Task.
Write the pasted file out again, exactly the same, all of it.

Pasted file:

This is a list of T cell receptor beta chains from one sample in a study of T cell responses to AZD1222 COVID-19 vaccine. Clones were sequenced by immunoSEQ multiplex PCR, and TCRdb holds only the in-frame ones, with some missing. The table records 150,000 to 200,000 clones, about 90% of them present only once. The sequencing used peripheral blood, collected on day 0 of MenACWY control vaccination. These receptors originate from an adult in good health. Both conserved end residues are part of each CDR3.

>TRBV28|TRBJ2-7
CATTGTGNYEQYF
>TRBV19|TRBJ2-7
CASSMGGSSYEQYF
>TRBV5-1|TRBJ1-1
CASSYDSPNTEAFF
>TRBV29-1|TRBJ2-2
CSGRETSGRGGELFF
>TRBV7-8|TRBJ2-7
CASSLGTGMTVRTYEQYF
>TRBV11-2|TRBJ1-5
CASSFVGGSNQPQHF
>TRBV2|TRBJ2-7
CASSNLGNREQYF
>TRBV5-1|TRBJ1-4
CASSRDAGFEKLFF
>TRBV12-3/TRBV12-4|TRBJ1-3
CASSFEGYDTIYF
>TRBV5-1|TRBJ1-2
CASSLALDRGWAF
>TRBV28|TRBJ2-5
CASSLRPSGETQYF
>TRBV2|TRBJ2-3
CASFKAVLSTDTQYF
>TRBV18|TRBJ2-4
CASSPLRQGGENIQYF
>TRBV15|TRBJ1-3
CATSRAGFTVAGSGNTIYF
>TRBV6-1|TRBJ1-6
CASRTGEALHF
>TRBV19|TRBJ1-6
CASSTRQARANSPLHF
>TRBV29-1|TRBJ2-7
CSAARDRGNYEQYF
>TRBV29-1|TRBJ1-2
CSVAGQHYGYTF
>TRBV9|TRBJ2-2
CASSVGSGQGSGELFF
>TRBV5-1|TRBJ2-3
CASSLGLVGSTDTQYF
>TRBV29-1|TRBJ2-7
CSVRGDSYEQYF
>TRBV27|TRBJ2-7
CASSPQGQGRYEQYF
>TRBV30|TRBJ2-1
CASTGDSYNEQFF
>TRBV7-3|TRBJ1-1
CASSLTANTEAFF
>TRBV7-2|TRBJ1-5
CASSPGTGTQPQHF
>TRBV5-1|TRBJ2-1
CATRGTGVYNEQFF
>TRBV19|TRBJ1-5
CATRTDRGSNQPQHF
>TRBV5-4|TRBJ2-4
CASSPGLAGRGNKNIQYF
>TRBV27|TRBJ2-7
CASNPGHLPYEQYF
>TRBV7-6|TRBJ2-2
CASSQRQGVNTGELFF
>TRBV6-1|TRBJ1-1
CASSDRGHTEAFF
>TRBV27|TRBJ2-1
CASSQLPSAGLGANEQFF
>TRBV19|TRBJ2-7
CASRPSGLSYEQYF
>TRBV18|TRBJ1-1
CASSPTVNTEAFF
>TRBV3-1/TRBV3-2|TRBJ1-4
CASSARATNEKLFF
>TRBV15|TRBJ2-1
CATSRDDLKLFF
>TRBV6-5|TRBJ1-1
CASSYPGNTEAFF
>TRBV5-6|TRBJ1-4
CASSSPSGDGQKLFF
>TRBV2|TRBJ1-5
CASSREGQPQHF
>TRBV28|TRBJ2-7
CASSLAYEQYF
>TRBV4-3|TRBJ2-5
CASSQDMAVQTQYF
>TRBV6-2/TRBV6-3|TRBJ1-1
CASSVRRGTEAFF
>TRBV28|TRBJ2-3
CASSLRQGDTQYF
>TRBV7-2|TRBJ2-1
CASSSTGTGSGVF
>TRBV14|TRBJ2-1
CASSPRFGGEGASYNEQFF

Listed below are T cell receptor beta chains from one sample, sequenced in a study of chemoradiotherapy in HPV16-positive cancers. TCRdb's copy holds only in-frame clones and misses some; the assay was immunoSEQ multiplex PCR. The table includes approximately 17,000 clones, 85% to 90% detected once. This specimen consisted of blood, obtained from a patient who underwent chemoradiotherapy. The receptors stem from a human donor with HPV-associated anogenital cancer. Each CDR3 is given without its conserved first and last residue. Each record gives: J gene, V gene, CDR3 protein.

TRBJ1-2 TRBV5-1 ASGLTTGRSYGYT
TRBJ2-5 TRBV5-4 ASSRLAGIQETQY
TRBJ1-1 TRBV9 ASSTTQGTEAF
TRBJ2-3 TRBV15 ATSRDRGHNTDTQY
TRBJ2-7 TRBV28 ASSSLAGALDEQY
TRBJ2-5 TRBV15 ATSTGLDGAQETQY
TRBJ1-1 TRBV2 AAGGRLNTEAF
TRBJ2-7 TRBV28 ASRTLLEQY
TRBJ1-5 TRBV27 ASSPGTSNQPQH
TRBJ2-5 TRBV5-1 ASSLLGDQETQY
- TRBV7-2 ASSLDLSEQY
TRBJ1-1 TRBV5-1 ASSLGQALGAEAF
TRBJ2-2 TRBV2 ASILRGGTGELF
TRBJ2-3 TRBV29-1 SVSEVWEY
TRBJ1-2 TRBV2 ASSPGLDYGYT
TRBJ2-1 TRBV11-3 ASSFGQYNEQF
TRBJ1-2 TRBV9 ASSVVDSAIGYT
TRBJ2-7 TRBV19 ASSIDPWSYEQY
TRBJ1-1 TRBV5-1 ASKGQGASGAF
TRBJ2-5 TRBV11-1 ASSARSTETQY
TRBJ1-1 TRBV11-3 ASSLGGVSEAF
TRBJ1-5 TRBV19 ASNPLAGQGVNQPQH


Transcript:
This is a list of T cell receptor beta chains from one sample in a study of T cell responses to AZD1222 COVID-19 vaccine. Clones were sequenced by immunoSEQ multiplex PCR, and TCRdb holds only the in-frame ones, with some missing. The table records 150,000 to 200,000 clones, about 90% of them present only once. The sequencing used peripheral blood, collected on day 0 of MenACWY control vaccination. These receptors originate from an adult in good health. Both conserved end residues are part of each CDR3.

>TRBV28|TRBJ2-7
CATTGTGNYEQYF
>TRBV19|TRBJ2-7
CASSMGGSSYEQYF
>TRBV5-1|TRBJ1-1
CASSYDSPNTEAFF
>TRBV29-1|TRBJ2-2
CSGRETSGRGGELFF
>TRBV7-8|TRBJ2-7
CASSLGTGMTVRTYEQYF
>TRBV11-2|TRBJ1-5
CASSFVGGSNQPQHF
>TRBV2|TRBJ2-7
CASSNLGNREQYF
>TRBV5-1|TRBJ1-4
CASSRDAGFEKLFF
>TRBV12-3/TRBV12-4|TRBJ1-3
CASSFEGYDTIYF
>TRBV5-1|TRBJ1-2
CASSLALDRGWAF
>TRBV28|TRBJ2-5
CASSLRPSGETQYF
>TRBV2|TRBJ2-3
CASFKAVLSTDTQYF
>TRBV18|TRBJ2-4
CASSPLRQGGENIQYF
>TRBV15|TRBJ1-3
CATSRAGFTVAGSGNTIYF
>TRBV6-1|TRBJ1-6
CASRTGEALHF
>TRBV19|TRBJ1-6
CASSTRQARANSPLHF
>TRBV29-1|TRBJ2-7
CSAARDRGNYEQYF
>TRBV29-1|TRBJ1-2
CSVAGQHYGYTF
>TRBV9|TRBJ2-2
CASSVGSGQGSGELFF
>TRBV5-1|TRBJ2-3
CASSLGLVGSTDTQYF
>TRBV29-1|TRBJ2-7
CSVRGDSYEQYF
>TRBV27|TRBJ2-7
CASSPQGQGRYEQYF
>TRBV30|TRBJ2-1
CASTGDSYNEQFF
>TRBV7-3|TRBJ1-1
CASSLTANTEAFF
>TRBV7-2|TRBJ1-5
CASSPGTGTQPQHF
>TRBV5-1|TRBJ2-1
CATRGTGVYNEQFF
>TRBV19|TRBJ1-5
CATRTDRGSNQPQHF
>TRBV5-4|TRBJ2-4
CASSPGLAGRGNKNIQYF
>TRBV27|TRBJ2-7
CASNPGHLPYEQYF
>TRBV7-6|TRBJ2-2
CASSQRQGVNTGELFF
>TRBV6-1|TRBJ1-1
CASSDRGHTEAFF
>TRBV27|TRBJ2-1
CASSQLPSAGLGANEQFF
>TRBV19|TRBJ2-7
CASRPSGLSYEQYF
>TRBV18|TRBJ1-1
CASSPTVNTEAFF
>TRBV3-1/TRBV3-2|TRBJ1-4
CASSARATNEKLFF
>TRBV15|TRBJ2-1
CATSRDDLKLFF
>TRBV6-5|TRBJ1-1
CASSYPGNTEAFF
>TRBV5-6|TRBJ1-4
CASSSPSGDGQKLFF
>TRBV2|TRBJ1-5
CASSREGQPQHF
>TRBV28|TRBJ2-7
CASSLAYEQYF
>TRBV4-3|TRBJ2-5
CASSQDMAVQTQYF
>TRBV6-2/TRBV6-3|TRBJ1-1
CASSVRRGTEAFF
>TRBV28|TRBJ2-3
CASSLRQGDTQYF
>TRBV7-2|TRBJ2-1
CASSSTGTGSGVF
>TRBV14|TRBJ2-1
CASSPRFGGEGASYNEQFF

Listed below are T cell receptor beta chains from one sample, sequenced in a study of chemoradiotherapy in HPV16-positive cancers. TCRdb's copy holds only in-frame clones and misses some; the assay was immunoSEQ multiplex PCR. The table includes approximately 17,000 clones, 85% to 90% detected once. This specimen consisted of blood, obtained from a patient who underwent chemoradiotherapy. The receptors stem from a human donor with HPV-associated anogenital cancer. Each CDR3 is given without its conserved first and last residue. Each record gives: J gene, V gene, CDR3 protein.

TRBJ1-2 TRBV5-1 ASGLTTGRSYGYT
TRBJ2-5 TRBV5-4 ASSRLAGIQETQY
TRBJ1-1 TRBV9 ASSTTQGTEAF
TRBJ2-3 TRBV15 ATSRDRGHNTDTQY
TRBJ2-7 TRBV28 ASSSLAGALDEQY
TRBJ2-5 TRBV15 ATSTGLDGAQETQY
TRBJ1-1 TRBV2 AAGGRLNTEAF
TRBJ2-7 TRBV28 ASRTLLEQY
TRBJ1-5 TRBV27 ASSPGTSNQPQH
TRBJ2-5 TRBV5-1 ASSLLGDQETQY
- TRBV7-2 ASSLDLSEQY
TRBJ1-1 TRBV5-1 ASSLGQALGAEAF
TRBJ2-2 TRBV2 ASILRGGTGELF
TRBJ2-3 TRBV29-1 SVSEVWEY
TRBJ1-2 TRBV2 ASSPGLDYGYT
TRBJ2-1 TRBV11-3 ASSFGQYNEQF
TRBJ1-2 TRBV9 ASSVVDSAIGYT
TRBJ2-7 TRBV19 ASSIDPWSYEQY
TRBJ1-1 TRBV5-1 ASKGQGASGAF
TRBJ2-5 TRBV11-1 ASSARSTETQY
TRBJ1-1 TRBV11-3 ASSLGGVSEAF
TRBJ1-5 TRBV19 ASNPLAGQGVNQPQH